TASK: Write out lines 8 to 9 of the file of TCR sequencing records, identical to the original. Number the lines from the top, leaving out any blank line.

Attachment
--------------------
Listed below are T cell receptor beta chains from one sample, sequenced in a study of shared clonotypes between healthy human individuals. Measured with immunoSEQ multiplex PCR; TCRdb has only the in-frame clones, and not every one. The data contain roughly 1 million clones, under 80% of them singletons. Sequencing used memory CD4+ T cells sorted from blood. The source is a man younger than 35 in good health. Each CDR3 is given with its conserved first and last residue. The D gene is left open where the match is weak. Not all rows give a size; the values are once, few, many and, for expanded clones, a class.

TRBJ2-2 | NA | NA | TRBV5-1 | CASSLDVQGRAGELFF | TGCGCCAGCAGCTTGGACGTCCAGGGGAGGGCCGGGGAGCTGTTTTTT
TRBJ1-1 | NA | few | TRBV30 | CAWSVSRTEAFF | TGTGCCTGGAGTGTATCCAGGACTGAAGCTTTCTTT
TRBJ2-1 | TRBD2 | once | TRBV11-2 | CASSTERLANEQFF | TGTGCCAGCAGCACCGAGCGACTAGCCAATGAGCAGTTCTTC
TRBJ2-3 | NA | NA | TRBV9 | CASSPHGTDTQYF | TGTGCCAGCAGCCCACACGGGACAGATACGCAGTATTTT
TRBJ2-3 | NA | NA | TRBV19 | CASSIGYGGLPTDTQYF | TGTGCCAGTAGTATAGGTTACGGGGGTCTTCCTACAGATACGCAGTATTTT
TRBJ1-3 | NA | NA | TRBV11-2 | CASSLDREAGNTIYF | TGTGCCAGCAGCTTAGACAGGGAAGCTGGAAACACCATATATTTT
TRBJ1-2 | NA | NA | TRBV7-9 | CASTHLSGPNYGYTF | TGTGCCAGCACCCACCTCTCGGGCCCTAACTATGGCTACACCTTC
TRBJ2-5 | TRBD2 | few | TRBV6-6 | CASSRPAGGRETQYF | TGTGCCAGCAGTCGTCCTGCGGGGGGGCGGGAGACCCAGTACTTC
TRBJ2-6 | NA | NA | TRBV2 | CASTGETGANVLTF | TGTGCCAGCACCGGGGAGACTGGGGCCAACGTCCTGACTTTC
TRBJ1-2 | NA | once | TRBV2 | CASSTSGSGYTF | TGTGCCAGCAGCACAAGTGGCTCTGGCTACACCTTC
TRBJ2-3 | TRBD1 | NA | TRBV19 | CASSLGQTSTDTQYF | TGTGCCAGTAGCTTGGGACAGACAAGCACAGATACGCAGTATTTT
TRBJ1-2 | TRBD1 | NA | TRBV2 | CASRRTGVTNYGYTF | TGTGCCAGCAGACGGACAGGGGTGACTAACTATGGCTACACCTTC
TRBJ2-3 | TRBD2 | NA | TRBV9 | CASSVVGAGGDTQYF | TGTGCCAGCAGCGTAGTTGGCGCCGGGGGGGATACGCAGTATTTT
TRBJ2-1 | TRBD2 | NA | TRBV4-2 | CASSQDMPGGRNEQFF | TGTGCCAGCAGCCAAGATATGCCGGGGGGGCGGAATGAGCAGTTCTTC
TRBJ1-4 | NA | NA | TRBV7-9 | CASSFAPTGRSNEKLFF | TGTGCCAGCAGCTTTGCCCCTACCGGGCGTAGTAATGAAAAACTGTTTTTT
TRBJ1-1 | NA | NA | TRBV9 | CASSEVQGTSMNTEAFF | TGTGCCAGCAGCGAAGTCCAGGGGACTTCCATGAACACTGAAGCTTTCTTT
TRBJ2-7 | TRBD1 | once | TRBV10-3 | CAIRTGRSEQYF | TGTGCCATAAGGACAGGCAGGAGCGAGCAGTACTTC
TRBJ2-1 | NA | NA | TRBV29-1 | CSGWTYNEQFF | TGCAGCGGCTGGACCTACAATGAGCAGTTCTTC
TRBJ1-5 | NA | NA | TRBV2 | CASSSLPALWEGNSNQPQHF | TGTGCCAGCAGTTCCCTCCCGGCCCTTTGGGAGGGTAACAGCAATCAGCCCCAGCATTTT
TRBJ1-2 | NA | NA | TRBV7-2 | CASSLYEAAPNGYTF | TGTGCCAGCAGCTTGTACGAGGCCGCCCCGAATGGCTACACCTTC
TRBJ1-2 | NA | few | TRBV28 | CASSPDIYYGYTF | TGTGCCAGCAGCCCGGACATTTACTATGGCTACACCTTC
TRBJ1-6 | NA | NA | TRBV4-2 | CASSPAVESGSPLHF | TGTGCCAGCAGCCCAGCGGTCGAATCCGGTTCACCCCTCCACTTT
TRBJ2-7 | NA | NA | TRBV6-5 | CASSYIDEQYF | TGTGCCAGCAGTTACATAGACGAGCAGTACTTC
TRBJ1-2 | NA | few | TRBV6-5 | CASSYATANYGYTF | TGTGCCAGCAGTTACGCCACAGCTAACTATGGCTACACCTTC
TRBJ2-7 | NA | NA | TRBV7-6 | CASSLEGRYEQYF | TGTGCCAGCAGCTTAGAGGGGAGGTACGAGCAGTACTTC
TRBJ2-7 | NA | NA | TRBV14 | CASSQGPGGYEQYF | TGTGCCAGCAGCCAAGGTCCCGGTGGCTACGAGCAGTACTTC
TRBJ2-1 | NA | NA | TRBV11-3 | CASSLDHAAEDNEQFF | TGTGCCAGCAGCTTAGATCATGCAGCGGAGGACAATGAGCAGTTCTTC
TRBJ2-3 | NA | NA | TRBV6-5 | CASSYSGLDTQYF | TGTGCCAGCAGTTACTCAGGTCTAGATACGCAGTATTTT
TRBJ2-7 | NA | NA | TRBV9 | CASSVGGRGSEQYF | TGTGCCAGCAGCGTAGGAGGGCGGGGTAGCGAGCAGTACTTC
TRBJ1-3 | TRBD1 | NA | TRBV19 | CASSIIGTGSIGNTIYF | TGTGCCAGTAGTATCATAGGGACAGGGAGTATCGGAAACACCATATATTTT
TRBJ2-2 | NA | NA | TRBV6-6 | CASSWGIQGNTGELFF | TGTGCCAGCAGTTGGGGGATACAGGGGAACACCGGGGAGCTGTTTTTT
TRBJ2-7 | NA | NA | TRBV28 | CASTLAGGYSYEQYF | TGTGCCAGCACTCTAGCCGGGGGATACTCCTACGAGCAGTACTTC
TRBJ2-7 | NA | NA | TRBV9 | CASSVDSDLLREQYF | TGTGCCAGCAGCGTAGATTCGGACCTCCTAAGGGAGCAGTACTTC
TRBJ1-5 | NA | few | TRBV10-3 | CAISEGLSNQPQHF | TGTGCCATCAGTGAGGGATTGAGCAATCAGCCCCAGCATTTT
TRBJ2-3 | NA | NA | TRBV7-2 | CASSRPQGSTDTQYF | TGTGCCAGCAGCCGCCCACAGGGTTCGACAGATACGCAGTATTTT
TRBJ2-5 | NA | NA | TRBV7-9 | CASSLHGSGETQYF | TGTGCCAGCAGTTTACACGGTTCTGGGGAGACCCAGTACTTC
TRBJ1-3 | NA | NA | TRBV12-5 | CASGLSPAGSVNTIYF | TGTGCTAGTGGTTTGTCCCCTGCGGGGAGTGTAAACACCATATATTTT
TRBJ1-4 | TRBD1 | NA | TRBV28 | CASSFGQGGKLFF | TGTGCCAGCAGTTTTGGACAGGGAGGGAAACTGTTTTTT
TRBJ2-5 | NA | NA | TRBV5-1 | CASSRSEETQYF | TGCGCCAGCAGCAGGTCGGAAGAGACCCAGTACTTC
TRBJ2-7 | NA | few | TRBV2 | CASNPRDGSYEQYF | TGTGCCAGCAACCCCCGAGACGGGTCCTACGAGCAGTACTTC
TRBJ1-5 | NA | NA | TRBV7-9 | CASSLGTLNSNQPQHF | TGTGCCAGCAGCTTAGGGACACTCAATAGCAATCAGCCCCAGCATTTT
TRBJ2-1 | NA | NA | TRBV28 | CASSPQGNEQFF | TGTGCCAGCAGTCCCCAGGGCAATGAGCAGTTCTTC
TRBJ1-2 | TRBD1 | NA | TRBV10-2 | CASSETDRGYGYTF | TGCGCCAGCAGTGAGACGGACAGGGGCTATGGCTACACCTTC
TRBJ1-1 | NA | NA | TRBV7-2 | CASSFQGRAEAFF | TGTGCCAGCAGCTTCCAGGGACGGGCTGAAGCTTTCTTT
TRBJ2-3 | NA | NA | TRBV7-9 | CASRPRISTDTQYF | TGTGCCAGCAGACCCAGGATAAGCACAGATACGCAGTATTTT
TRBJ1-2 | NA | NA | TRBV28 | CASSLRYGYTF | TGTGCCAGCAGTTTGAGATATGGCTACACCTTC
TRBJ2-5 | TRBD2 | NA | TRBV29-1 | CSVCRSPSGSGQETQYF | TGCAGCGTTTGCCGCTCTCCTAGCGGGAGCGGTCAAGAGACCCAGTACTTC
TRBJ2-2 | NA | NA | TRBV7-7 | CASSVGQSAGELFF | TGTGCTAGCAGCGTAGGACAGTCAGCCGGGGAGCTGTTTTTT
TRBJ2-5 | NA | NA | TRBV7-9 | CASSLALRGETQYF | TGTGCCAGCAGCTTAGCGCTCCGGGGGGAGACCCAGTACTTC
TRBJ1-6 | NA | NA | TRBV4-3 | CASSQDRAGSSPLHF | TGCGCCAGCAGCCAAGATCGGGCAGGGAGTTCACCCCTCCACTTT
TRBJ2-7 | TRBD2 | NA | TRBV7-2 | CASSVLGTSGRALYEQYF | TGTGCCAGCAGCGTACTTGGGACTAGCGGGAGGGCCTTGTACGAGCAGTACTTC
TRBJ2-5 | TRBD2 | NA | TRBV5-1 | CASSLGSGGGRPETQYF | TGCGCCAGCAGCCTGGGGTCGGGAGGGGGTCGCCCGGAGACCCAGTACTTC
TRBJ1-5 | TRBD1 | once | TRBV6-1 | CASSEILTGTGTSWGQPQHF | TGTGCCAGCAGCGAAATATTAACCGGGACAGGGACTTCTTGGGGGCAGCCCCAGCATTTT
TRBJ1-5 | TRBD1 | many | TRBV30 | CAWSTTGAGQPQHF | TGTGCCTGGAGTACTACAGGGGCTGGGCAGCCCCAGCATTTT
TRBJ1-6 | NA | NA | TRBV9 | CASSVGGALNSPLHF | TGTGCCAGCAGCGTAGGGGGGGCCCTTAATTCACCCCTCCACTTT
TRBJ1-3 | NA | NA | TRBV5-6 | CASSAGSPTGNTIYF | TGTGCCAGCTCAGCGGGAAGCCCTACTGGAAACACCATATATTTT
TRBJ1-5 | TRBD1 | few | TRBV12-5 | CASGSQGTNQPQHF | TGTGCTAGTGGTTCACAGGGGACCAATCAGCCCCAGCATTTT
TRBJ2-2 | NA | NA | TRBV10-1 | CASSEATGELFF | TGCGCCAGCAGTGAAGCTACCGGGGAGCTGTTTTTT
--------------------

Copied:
TRBJ1-2 | NA | NA | TRBV7-9 | CASTHLSGPNYGYTF | TGTGCCAGCACCCACCTCTCGGGCCCTAACTATGGCTACACCTTC
TRBJ2-5 | TRBD2 | few | TRBV6-6 | CASSRPAGGRETQYF | TGTGCCAGCAGTCGTCCTGCGGGGGGGCGGGAGACCCAGTACTTC